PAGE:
Dead Men Tell No Tales
L’Assassin habite au 21 (The Murderer Lives at No. 21), or, in my humble opinion, Paul Halter’s Le Diable de Dartmoor (The Demon of Dartmoor). (English readers, you really have no idea what treat you’re in for when Halter’s Demon is published in English soon!) And as the title indicates… it involves an impossible crime!
That right there is my entry for Understatement of the Year, for really, there are six crimes to solve, and each of them involves a baffling impossibility. First, the phantom murderer kills Marcel Vigueray and severely injures his wife, Simone, in a brutal attack in their Paris apartment. But here’s the tricky part: Simone screamed to alert the neighbourhood, and from that moment on, the apartment was under constant observation by hundreds of witnesses, as a crowd of people advanced towards the Vigueray’s apartment! They swear nobody left, but when the door is opened, the killer is nowhere to be found…
And that’s just a warm-up. In the next episode, a corpse appears in a room under observation without explanation. A possible witness, located in Le Mans, is told to lock himself inside a room and not to open the door to anyone but the investigators, no matter what. He agrees to do this: but the next day when the investigators arrive, he is dead from a gunshot wound!
All this is masterfully intertwined and explained by Boileau. The solutions are all ingenious, but unfortunately, I’m a blockhead and managed to spoil the solution to the first impossible crime. Because I knew the mechanics of that murder, I was able to deduce the killer, and so I was able to solve the fourth, fifth, and sixth crimes easily. I’m ashamed to admit that I was baffled by the third crime, which had a remarkably simple trick at its core, but several things managed to remain surprises: a nice bit about motive, a good, plausible explanation for why the victim should have done this-and-that, etc. I still enjoyed myself tremendously, especially since the story is told in a frantic pace, with crime after crime occurring so fast that I had no idea when Boileau would stop to take a breath and try to solve these impossibilities!
Fans of Golden Age mysteries will be pleased to hear that Boileau’s clueing is scrupulously fair. He never directly lies to the reader, but he does allow you to make false assumptions while parading the truth in front of you. It’s a deft exercise in fair play clueing, though as I said it’s a bit wasted on me due to my stupidity in spoiling the solution for myself.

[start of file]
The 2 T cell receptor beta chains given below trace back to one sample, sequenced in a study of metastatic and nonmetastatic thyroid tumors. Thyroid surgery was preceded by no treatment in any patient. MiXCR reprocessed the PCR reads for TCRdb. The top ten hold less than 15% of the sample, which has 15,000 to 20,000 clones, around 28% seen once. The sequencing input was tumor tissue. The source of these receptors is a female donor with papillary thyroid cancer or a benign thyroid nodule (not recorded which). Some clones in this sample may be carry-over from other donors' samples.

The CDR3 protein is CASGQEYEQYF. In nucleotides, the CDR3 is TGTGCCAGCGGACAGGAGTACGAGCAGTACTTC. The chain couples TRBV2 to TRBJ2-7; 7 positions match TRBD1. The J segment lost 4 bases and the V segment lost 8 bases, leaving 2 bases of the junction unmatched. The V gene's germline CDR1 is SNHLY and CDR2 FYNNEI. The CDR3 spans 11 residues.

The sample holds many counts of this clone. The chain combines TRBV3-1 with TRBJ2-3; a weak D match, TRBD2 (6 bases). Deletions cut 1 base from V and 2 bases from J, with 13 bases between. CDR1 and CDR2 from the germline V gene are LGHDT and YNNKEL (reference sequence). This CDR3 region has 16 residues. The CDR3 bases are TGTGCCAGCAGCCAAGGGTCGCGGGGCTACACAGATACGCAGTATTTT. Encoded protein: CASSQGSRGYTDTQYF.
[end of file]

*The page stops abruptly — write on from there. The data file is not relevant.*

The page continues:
Our detective for the evening is André Brunel, accompanied by his unnamed chronicler. Brunel is a fascinating detective: he has many of the qualities we associate with the traditional GAD detective. He’s eccentric, he likes to think of crime as a game, a mere logic puzzle. But in this outing, reality strikes him a heavy blow. This isn’t a “mere game”—he knew the victims intimately and cannot imagine why someone should organize a mass slaughter around them. He must suffer great emotional pain as Simone Vigueray teeters between life and death, and could easily shuffle off this mortal coil at any given moment. As if that wasn’t enough, he must break the news to Simone’s mother while keeping it from her little daughter Janine. He is confronted with the sheer nastiness of crime, and it humbles him enormously. What makes this so effective is that these passages do not slow the book down; indeed, they are part of what makes this book so fascinating. These aren’t long lectures on how to solve all of society’s problems—these are small, intimate scenes which are made all the more uncomfortable for that.
Although I think the book has been translated into English, I can only wish you all good luck in finding a copy. There’s none listed on Bookfinder.com, and a Google search for THE PHANTOM STRIKES SIX TIMES only leads you to several irrelevant listings and a previous post on my blog. It’s a shame: the book definitely deserves reprinting. Here’s hoping it becomes more widely available to English-speaking readers!
Note: This book is rated with 4/4 stars in Chambres closes crimes impossibles (Locked Rooms, Impossible Crimes), the French equivalent of Robert Adey’s classic Locked Room Murders, co-written by Philippe Fooz, Michel Soupart, and Vincent Bourgeois. A second edition is apparently in the works, with Roland Lacourbe joining the team!